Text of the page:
Germany has reluctantly given the green light to an EU ban on Russian oil imports after weeks of resisting the move.
Vice Chancellor Robert Habeck said his country “won’t stand in the way” of sanctions against the Kremlin’s energy sector, adding that it had made progress in reducing reliance on Moscow.
Mr Habeck told German media: “This won’t come without pain. But we will no longer experience a national catastrophe.”
Germany, which is heavily reliant on Russian imports, has previously warned energy sanctions would put thousands of jobs at risk and plunge Europe into recession.
Despite the apparent easing of this position, Mr Habeck said he was still sceptical about the move, arguing it would allow Russia to sell its oil to other countries for an even higher price.
NatWest profits hit £1.2bn on rising interest rates
NatWest’s profits have doubled over the last three months as the bank benefited from higher interest rates and a post-lockdown boost.
The pre-tax profits lend of £1.2bn in the first quarter, up from £573m in the final three months of 2021 and ahead of analysts’ expectations.
This was driven by strong growth in its mortgage division and favorable movements in the bond market. Retail banking also improved as consumer spending levels recovered following the end of Covid restrictions.
NatWest released £38m from its provisions for failing loans, though it warned the outlook was set to darken as the cost-of-living crisis hits households.
Chief executive Alison Rose said: “The world has changed significantly during the last three months… We are also very aware of the challenges and concerns the cost-of-living crisis is causing for many of our customers up and down the country. “
It comes after the Government finally gave up majority control of NatWest for the first time since the financial crisis, selling down its stake to 48pc.
House prices in longest winning streak since 2016
UK house prices rose for a ninth consecutive month in April as the market continue to shrug off the escalating cost-of-living crisis.
The average price of a home rose 0.3pc to a new record high of £267,620, according to the latest figures from Nationwide.
That’s up 12.1pc from a year ago and marks the longest streak of gains since 2016.
A supply shortage is continuing to underpin demand, but Nationwide warned rising interest rates, surging inflation and a huge jump in energy bills were almost certain to bring the boom to an end.
April’s growth was behind the 0.8pc expected by economists, while annual growth slowed from the 14.3pc recorded in March.
Robert Gardner, chief economist at Nationwide, said:
We continue to expect the housing market to slow in the quarters ahead. The squeeze on household incomes is set to intensify.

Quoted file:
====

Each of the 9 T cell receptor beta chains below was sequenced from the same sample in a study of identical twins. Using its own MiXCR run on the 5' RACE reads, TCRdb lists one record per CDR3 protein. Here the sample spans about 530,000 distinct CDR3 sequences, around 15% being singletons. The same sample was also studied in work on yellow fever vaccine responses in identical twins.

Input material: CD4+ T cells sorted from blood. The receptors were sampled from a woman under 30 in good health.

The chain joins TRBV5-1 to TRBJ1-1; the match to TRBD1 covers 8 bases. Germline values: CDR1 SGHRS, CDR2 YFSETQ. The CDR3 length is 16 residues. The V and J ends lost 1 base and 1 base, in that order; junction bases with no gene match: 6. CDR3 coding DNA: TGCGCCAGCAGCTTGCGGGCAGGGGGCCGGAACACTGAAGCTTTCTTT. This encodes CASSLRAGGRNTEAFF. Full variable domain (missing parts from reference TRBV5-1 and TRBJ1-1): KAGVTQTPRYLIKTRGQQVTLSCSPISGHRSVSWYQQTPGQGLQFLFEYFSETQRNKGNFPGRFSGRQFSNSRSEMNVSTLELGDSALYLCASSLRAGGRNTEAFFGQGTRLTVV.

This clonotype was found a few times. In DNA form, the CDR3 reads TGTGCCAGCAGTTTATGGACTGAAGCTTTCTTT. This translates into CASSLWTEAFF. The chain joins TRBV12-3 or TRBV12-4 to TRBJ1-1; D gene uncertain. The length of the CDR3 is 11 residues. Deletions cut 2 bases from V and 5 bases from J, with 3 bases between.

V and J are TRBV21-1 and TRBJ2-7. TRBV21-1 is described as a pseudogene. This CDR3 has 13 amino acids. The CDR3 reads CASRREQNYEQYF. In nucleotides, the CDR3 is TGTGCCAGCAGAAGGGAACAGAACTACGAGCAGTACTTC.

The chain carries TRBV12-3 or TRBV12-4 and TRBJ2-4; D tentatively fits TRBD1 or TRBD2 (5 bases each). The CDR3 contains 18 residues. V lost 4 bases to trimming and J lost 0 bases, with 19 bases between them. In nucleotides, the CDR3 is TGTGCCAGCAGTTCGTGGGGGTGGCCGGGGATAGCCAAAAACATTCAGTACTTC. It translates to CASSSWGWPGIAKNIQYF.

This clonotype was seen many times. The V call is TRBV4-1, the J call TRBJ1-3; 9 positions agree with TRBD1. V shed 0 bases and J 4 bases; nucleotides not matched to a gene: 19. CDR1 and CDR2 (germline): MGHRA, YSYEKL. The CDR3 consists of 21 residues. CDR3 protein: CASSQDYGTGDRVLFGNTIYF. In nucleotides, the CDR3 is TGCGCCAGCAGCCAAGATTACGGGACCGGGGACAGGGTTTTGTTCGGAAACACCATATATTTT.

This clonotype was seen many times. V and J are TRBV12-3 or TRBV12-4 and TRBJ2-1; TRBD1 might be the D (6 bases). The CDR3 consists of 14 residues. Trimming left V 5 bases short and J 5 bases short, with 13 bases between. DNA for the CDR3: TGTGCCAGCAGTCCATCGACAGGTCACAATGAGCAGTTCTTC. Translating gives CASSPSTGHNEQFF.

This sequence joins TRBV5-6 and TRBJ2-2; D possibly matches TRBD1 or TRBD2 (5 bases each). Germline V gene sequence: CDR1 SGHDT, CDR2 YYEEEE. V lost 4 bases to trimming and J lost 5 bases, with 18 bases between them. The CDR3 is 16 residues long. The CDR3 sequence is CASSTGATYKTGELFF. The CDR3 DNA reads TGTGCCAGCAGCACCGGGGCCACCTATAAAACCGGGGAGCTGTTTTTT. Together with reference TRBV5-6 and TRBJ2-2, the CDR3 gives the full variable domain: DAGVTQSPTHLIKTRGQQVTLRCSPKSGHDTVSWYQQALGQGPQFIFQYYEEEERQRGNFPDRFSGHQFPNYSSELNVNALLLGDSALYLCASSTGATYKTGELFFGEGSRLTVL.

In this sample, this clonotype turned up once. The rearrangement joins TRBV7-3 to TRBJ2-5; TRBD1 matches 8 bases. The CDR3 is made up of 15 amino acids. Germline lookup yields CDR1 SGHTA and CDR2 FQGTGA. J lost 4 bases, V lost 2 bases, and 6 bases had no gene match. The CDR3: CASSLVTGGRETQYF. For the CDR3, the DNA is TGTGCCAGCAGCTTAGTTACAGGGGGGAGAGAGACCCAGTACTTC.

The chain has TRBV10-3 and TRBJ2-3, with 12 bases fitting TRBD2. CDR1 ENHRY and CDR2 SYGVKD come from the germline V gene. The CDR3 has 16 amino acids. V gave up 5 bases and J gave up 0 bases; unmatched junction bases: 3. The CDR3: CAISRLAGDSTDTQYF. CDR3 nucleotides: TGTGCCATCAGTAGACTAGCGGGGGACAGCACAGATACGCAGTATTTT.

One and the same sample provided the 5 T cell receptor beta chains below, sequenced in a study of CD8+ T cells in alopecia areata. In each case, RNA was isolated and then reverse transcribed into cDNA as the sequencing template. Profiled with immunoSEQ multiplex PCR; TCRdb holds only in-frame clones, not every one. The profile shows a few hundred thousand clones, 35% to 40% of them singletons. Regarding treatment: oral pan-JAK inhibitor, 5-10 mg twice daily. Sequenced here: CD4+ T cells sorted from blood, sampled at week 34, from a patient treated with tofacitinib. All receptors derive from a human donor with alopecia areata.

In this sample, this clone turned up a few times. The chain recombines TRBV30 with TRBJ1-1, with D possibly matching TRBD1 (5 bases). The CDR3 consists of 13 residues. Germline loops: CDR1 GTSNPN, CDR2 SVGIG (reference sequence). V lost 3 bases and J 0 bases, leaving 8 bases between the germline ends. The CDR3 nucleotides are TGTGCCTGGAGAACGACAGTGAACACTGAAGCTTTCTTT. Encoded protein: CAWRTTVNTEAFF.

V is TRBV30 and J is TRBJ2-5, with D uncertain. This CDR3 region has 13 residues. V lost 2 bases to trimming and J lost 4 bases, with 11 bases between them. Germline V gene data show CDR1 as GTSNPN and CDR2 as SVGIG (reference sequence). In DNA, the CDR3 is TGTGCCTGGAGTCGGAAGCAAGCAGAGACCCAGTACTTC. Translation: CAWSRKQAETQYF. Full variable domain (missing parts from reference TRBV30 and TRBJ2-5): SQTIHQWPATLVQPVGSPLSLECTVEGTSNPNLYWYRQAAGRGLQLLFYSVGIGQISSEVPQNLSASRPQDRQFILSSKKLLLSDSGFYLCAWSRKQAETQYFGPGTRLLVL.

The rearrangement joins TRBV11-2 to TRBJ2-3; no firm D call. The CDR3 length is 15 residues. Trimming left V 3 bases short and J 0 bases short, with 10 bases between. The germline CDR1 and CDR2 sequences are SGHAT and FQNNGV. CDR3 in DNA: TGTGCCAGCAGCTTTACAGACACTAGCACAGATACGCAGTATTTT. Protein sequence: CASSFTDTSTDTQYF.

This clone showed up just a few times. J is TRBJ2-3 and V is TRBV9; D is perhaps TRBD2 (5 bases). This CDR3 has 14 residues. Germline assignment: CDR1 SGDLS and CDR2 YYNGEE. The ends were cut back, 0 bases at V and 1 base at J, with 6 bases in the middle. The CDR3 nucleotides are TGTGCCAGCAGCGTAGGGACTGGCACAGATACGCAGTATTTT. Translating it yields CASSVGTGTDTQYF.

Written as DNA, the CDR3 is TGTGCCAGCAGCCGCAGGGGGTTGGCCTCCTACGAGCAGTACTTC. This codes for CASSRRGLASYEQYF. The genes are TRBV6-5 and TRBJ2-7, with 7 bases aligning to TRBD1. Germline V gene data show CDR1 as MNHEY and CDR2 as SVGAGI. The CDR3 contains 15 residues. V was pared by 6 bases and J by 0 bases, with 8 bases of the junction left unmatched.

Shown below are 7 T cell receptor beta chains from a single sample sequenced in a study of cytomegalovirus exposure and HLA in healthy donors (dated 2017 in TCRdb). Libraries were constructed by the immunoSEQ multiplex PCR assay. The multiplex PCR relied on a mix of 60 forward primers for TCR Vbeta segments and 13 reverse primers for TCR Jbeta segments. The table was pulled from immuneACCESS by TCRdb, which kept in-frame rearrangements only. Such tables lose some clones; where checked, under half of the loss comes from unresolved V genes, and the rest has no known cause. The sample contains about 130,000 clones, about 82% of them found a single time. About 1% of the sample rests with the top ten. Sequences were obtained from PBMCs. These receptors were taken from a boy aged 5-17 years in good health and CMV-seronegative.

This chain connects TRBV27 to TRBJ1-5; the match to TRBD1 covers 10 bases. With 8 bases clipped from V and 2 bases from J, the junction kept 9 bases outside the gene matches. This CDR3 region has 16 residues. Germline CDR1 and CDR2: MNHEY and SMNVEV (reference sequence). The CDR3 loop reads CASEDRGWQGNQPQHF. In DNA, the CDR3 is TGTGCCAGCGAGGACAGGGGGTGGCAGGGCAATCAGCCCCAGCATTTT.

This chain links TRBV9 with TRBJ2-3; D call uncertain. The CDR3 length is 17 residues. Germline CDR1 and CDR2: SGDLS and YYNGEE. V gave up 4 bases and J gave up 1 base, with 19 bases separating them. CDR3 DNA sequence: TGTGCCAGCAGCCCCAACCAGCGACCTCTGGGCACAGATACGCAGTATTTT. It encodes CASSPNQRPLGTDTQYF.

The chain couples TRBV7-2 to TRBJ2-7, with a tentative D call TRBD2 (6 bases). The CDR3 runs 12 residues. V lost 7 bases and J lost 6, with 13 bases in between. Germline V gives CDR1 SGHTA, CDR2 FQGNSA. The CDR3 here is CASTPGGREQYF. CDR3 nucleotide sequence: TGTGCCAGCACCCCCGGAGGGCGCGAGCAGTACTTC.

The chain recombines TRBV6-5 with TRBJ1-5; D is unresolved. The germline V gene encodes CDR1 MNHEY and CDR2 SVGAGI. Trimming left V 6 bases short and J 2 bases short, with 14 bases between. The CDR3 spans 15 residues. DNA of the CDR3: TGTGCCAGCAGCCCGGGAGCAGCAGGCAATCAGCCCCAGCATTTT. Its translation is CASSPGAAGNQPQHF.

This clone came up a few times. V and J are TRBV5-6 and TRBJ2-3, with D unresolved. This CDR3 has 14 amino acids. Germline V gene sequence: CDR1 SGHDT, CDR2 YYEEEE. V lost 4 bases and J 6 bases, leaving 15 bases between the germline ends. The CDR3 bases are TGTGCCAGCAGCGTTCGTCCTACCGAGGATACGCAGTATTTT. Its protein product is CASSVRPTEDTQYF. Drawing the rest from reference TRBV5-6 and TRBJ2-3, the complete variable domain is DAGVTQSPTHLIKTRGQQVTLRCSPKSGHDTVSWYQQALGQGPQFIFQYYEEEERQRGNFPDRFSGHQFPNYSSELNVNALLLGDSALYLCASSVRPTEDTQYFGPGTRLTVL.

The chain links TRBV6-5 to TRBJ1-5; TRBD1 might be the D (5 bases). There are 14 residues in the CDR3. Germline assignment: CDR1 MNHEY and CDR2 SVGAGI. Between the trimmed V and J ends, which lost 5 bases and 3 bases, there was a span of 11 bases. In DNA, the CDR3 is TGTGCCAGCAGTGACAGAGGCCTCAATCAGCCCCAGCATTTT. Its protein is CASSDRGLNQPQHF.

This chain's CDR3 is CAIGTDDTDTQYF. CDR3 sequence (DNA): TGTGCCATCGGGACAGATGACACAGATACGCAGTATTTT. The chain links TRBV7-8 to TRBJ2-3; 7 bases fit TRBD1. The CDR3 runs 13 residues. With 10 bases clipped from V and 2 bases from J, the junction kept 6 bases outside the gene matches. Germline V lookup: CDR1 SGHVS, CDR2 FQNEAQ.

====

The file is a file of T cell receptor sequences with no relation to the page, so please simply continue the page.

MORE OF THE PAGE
Germany says it won’t block oil ban
After weeks of resistance, Germany appears to have dropped its opposition to sanctions on Russian oil.
Europe’s largest economy has long tried to block a ban on the Kremlin’s energy, warning such a move would spark recession across the continent.
But Vice Chancellor Robert Habeck has now said Germany “won’t stand in the way” of new sanctions. He added that the country had cut its reliance on Moscow, meaning it would no longer experience a “national catastrophe” if an embargo were imposed.
But Mr Habeck still appeared sceptical about the move, and there was no mention of sanctions against Russian gas.
5 things to start your day
1) US raider poised to take over British nuclear submarine supplier Government exploring ways to sanction £2.6bn Ultra Electronics sale despite national security concerns
2) Kremlin earns record profit from Gazprom Surging energy prices boost Russia’s coffers amide split in Britain over windfall tax
3) Europe’s unity fractures as Putin tightens the screws on gas New era already unraveling as EU countries yield to Russia’s demand to be paid in roubles
4) Insurance firms poised to pour billions into energy security following post-Brexit overhaul Chancellor launches a consultation aimed at radically changing the rulebook governing British insurers
5) Slash red tape and taxes to give the City a Brexit boost, say bankers ‘Anti-competitive’ tax regime could jeopardise London’s status as Europe’s leading financial center
What happened overnight
Equity markets in Asia mostly rose Friday following a positive lead from Wall Street but optimism remains at a premium as traders operate under the shadows of war, soaring inflation, US interest rate hikes and China’s lockdowns.
Coming up today
Corporate: AstraZeneca, NatWest (interims); Computacenter, Hikma Pharmaceuticals, Smurfit Kappa, Pearson, Reckitt Benckiser, Rotork, Travis Perkins (trading update)
Economics: GDP (EU)Nationwide house price index (UK)personal income (US)personal spending (US)Chicago PMI (US)Michigan Consumer Sentiment Index (US)